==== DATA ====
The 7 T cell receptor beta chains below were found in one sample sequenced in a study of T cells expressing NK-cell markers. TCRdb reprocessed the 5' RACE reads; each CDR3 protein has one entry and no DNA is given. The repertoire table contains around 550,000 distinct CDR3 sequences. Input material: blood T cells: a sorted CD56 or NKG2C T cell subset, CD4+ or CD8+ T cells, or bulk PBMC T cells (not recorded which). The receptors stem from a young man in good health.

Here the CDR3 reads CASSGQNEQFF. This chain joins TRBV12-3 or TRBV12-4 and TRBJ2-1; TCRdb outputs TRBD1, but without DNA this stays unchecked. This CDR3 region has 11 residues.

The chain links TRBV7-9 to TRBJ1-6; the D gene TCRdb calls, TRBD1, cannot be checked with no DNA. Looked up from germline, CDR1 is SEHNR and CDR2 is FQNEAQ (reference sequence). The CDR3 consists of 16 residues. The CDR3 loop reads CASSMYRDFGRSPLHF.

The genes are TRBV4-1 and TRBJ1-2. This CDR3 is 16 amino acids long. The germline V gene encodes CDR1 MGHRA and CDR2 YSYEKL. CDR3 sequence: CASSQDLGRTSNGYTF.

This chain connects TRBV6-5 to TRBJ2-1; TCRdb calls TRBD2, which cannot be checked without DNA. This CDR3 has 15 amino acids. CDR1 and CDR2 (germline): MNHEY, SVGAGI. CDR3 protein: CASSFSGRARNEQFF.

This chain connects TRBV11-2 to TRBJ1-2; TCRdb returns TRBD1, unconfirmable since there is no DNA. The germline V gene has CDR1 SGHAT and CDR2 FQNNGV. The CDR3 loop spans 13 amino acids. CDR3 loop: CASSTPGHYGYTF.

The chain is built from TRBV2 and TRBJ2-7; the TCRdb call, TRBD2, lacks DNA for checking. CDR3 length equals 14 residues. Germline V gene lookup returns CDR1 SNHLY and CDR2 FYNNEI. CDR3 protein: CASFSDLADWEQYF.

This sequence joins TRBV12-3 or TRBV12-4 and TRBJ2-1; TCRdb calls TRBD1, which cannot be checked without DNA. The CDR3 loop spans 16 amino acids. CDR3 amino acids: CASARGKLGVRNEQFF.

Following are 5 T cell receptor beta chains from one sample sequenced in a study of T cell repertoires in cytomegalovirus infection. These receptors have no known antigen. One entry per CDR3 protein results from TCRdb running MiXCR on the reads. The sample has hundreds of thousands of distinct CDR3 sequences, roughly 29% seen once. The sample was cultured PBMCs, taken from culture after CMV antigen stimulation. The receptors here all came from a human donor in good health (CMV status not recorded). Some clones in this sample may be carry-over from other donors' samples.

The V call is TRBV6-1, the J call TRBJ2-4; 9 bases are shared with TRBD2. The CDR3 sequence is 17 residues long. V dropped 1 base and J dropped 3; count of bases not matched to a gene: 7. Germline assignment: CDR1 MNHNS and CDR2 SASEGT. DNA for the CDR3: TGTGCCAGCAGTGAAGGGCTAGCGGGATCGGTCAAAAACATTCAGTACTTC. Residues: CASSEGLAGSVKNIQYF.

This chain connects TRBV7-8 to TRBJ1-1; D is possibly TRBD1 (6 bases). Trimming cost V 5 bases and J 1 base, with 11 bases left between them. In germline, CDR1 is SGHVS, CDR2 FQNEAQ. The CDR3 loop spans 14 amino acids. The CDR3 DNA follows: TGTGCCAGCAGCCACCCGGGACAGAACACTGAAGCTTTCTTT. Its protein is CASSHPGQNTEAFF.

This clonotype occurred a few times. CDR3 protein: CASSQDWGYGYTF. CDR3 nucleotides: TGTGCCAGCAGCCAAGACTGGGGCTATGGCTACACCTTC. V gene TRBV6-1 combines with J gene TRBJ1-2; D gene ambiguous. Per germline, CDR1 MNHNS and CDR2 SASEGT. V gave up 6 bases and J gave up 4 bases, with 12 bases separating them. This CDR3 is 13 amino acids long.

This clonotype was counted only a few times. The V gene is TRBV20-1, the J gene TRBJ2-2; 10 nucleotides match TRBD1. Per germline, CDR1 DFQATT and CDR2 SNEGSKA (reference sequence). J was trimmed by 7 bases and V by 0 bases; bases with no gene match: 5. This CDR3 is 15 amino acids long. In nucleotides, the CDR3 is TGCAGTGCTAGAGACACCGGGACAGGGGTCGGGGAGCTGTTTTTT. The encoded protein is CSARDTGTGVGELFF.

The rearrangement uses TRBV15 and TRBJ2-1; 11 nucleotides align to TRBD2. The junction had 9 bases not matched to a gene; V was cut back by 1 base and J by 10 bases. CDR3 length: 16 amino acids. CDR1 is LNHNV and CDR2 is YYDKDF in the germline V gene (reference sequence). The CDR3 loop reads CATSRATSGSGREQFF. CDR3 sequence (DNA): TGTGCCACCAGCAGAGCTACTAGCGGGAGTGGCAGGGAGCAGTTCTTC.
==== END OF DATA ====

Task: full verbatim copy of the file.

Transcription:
The 7 T cell receptor beta chains below were found in one sample sequenced in a study of T cells expressing NK-cell markers. TCRdb reprocessed the 5' RACE reads; each CDR3 protein has one entry and no DNA is given. The repertoire table contains around 550,000 distinct CDR3 sequences. Input material: blood T cells: a sorted CD56 or NKG2C T cell subset, CD4+ or CD8+ T cells, or bulk PBMC T cells (not recorded which). The receptors stem from a young man in good health.

Here the CDR3 reads CASSGQNEQFF. This chain joins TRBV12-3 or TRBV12-4 and TRBJ2-1; TCRdb outputs TRBD1, but without DNA this stays unchecked. This CDR3 region has 11 residues.

The chain links TRBV7-9 to TRBJ1-6; the D gene TCRdb calls, TRBD1, cannot be checked with no DNA. Looked up from germline, CDR1 is SEHNR and CDR2 is FQNEAQ (reference sequence). The CDR3 consists of 16 residues. The CDR3 loop reads CASSMYRDFGRSPLHF.

The genes are TRBV4-1 and TRBJ1-2. This CDR3 is 16 amino acids long. The germline V gene encodes CDR1 MGHRA and CDR2 YSYEKL. CDR3 sequence: CASSQDLGRTSNGYTF.

This chain connects TRBV6-5 to TRBJ2-1; TCRdb calls TRBD2, which cannot be checked without DNA. This CDR3 has 15 amino acids. CDR1 and CDR2 (germline): MNHEY, SVGAGI. CDR3 protein: CASSFSGRARNEQFF.

This chain connects TRBV11-2 to TRBJ1-2; TCRdb returns TRBD1, unconfirmable since there is no DNA. The germline V gene has CDR1 SGHAT and CDR2 FQNNGV. The CDR3 loop spans 13 amino acids. CDR3 loop: CASSTPGHYGYTF.

The chain is built from TRBV2 and TRBJ2-7; the TCRdb call, TRBD2, lacks DNA for checking. CDR3 length equals 14 residues. Germline V gene lookup returns CDR1 SNHLY and CDR2 FYNNEI. CDR3 protein: CASFSDLADWEQYF.

This sequence joins TRBV12-3 or TRBV12-4 and TRBJ2-1; TCRdb calls TRBD1, which cannot be checked without DNA. The CDR3 loop spans 16 amino acids. CDR3 amino acids: CASARGKLGVRNEQFF.

Following are 5 T cell receptor beta chains from one sample sequenced in a study of T cell repertoires in cytomegalovirus infection. These receptors have no known antigen. One entry per CDR3 protein results from TCRdb running MiXCR on the reads. The sample has hundreds of thousands of distinct CDR3 sequences, roughly 29% seen once. The sample was cultured PBMCs, taken from culture after CMV antigen stimulation. The receptors here all came from a human donor in good health (CMV status not recorded). Some clones in this sample may be carry-over from other donors' samples.

The V call is TRBV6-1, the J call TRBJ2-4; 9 bases are shared with TRBD2. The CDR3 sequence is 17 residues long. V dropped 1 base and J dropped 3; count of bases not matched to a gene: 7. Germline assignment: CDR1 MNHNS and CDR2 SASEGT. DNA for the CDR3: TGTGCCAGCAGTGAAGGGCTAGCGGGATCGGTCAAAAACATTCAGTACTTC. Residues: CASSEGLAGSVKNIQYF.

This chain connects TRBV7-8 to TRBJ1-1; D is possibly TRBD1 (6 bases). Trimming cost V 5 bases and J 1 base, with 11 bases left between them. In germline, CDR1 is SGHVS, CDR2 FQNEAQ. The CDR3 loop spans 14 amino acids. The CDR3 DNA follows: TGTGCCAGCAGCCACCCGGGACAGAACACTGAAGCTTTCTTT. Its protein is CASSHPGQNTEAFF.

This clonotype occurred a few times. CDR3 protein: CASSQDWGYGYTF. CDR3 nucleotides: TGTGCCAGCAGCCAAGACTGGGGCTATGGCTACACCTTC. V gene TRBV6-1 combines with J gene TRBJ1-2; D gene ambiguous. Per germline, CDR1 MNHNS and CDR2 SASEGT. V gave up 6 bases and J gave up 4 bases, with 12 bases separating them. This CDR3 is 13 amino acids long.

This clonotype was counted only a few times. The V gene is TRBV20-1, the J gene TRBJ2-2; 10 nucleotides match TRBD1. Per germline, CDR1 DFQATT and CDR2 SNEGSKA (reference sequence). J was trimmed by 7 bases and V by 0 bases; bases with no gene match: 5. This CDR3 is 15 amino acids long. In nucleotides, the CDR3 is TGCAGTGCTAGAGACACCGGGACAGGGGTCGGGGAGCTGTTTTTT. The encoded protein is CSARDTGTGVGELFF.

The rearrangement uses TRBV15 and TRBJ2-1; 11 nucleotides align to TRBD2. The junction had 9 bases not matched to a gene; V was cut back by 1 base and J by 10 bases. CDR3 length: 16 amino acids. CDR1 is LNHNV and CDR2 is YYDKDF in the germline V gene (reference sequence). The CDR3 loop reads CATSRATSGSGREQFF. CDR3 sequence (DNA): TGTGCCACCAGCAGAGCTACTAGCGGGAGTGGCAGGGAGCAGTTCTTC.